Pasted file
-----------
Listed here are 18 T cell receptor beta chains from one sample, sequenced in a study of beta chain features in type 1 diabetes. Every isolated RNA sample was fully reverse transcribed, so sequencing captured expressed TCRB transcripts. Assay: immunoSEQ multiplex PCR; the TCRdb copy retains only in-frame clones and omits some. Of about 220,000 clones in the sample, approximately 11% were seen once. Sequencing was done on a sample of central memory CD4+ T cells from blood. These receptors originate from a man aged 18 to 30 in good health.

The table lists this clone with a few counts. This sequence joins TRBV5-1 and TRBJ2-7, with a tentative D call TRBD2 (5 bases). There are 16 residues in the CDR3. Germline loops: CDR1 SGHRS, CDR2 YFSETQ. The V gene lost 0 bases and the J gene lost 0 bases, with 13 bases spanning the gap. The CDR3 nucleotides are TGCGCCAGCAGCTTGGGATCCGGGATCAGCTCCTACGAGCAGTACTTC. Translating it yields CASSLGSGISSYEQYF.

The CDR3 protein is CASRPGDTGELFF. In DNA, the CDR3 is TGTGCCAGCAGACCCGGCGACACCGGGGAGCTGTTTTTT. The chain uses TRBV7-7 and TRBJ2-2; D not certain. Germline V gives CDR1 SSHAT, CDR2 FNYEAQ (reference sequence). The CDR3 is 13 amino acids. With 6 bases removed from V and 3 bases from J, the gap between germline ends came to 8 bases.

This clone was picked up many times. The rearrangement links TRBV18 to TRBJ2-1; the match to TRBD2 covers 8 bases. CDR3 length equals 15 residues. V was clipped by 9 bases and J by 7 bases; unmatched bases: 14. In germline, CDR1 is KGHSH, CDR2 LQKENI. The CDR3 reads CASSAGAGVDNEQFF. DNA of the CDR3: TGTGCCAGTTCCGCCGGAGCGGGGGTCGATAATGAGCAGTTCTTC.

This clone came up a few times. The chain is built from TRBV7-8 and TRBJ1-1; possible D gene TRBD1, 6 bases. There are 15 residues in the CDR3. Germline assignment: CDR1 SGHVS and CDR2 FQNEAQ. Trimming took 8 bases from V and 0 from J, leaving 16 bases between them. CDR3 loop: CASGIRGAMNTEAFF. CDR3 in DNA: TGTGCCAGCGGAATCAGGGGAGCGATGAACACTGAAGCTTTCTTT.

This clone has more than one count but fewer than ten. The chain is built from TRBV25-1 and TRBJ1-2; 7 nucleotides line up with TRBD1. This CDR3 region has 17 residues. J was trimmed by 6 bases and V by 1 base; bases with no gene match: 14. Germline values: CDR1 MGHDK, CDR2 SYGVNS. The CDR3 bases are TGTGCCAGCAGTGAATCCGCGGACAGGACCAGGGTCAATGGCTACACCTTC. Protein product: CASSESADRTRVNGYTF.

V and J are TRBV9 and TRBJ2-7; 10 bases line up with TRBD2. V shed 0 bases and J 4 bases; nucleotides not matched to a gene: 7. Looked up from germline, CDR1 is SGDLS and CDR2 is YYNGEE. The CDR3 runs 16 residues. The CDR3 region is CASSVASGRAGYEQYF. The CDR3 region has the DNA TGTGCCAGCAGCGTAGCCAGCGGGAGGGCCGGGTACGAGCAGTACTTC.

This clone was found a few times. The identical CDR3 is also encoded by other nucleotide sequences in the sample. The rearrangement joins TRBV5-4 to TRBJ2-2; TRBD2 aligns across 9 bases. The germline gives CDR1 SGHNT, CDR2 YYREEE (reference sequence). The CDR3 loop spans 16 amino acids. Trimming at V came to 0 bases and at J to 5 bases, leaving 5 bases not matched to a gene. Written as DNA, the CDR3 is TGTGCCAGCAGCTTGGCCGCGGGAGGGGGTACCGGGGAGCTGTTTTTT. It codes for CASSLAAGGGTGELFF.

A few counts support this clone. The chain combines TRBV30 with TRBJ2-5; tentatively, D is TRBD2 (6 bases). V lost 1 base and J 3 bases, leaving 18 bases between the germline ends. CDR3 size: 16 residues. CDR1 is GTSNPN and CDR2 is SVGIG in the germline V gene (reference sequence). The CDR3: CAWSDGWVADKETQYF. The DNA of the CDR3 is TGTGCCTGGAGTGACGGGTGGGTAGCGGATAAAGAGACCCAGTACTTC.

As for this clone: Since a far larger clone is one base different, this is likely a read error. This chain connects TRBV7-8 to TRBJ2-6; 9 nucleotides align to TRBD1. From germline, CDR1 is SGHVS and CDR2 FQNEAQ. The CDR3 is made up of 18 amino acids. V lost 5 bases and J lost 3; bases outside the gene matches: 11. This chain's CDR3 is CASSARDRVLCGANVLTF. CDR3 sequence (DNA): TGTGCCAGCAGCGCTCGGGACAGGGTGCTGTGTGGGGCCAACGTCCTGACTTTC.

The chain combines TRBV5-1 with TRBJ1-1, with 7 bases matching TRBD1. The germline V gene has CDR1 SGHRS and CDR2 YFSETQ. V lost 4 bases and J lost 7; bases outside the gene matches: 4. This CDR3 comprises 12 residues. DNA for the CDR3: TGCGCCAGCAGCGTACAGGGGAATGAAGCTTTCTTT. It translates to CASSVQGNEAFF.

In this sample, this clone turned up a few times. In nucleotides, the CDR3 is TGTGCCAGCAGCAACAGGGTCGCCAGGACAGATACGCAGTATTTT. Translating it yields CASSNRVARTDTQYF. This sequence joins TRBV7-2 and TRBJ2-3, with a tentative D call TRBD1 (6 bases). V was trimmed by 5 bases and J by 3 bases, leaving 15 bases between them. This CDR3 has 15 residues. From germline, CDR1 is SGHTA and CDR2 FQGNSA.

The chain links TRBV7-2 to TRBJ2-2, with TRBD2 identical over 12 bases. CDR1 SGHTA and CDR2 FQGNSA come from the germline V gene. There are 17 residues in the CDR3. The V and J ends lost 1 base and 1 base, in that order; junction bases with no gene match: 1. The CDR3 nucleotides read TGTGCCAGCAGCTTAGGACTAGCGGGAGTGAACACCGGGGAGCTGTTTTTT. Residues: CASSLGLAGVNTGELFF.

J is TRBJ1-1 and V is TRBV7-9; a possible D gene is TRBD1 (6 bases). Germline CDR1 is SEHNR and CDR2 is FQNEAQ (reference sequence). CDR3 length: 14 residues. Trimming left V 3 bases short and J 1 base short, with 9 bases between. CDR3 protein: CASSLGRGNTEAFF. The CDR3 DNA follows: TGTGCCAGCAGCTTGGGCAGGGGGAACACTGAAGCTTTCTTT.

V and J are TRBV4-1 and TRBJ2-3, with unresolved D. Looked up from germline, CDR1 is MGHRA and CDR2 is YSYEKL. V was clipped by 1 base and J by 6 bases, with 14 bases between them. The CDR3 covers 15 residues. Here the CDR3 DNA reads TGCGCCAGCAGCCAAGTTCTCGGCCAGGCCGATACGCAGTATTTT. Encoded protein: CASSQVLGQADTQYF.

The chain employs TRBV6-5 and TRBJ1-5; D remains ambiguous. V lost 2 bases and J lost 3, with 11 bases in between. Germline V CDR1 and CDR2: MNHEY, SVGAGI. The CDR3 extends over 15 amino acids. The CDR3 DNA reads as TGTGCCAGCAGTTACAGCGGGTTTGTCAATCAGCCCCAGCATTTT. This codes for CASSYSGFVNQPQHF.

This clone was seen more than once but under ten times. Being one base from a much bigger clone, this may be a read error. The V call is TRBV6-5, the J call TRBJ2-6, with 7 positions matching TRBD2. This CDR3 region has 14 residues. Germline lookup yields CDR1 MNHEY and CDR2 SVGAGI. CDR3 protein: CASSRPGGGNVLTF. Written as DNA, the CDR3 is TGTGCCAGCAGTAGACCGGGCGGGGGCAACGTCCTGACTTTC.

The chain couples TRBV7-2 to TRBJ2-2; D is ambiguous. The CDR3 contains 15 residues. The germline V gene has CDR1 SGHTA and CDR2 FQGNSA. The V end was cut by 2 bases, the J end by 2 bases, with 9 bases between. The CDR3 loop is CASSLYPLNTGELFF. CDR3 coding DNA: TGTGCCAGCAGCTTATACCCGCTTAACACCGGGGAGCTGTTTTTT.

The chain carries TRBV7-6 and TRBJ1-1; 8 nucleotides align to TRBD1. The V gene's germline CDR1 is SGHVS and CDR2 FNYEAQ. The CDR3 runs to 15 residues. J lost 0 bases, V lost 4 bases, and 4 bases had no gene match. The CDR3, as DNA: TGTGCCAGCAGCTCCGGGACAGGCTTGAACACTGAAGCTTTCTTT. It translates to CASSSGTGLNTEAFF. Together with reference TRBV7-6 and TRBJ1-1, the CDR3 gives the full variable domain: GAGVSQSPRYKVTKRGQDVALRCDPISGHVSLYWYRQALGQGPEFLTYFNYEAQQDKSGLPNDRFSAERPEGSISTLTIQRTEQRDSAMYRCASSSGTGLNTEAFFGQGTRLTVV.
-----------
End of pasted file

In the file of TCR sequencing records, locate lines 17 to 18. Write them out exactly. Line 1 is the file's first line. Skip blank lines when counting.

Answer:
This clone was seen more than once but under ten times. Being one base from a much bigger clone, this may be a read error. The V call is TRBV6-5, the J call TRBJ2-6, with 7 positions matching TRBD2. This CDR3 region has 14 residues. Germline lookup yields CDR1 MNHEY and CDR2 SVGAGI. CDR3 protein: CASSRPGGGNVLTF. Written as DNA, the CDR3 is TGTGCCAGCAGTAGACCGGGCGGGGGCAACGTCCTGACTTTC.

The chain couples TRBV7-2 to TRBJ2-2; D is ambiguous. The CDR3 contains 15 residues. The germline V gene has CDR1 SGHTA and CDR2 FQGNSA. The V end was cut by 2 bases, the J end by 2 bases, with 9 bases between. The CDR3 loop is CASSLYPLNTGELFF. CDR3 coding DNA: TGTGCCAGCAGCTTATACCCGCTTAACACCGGGGAGCTGTTTTTT.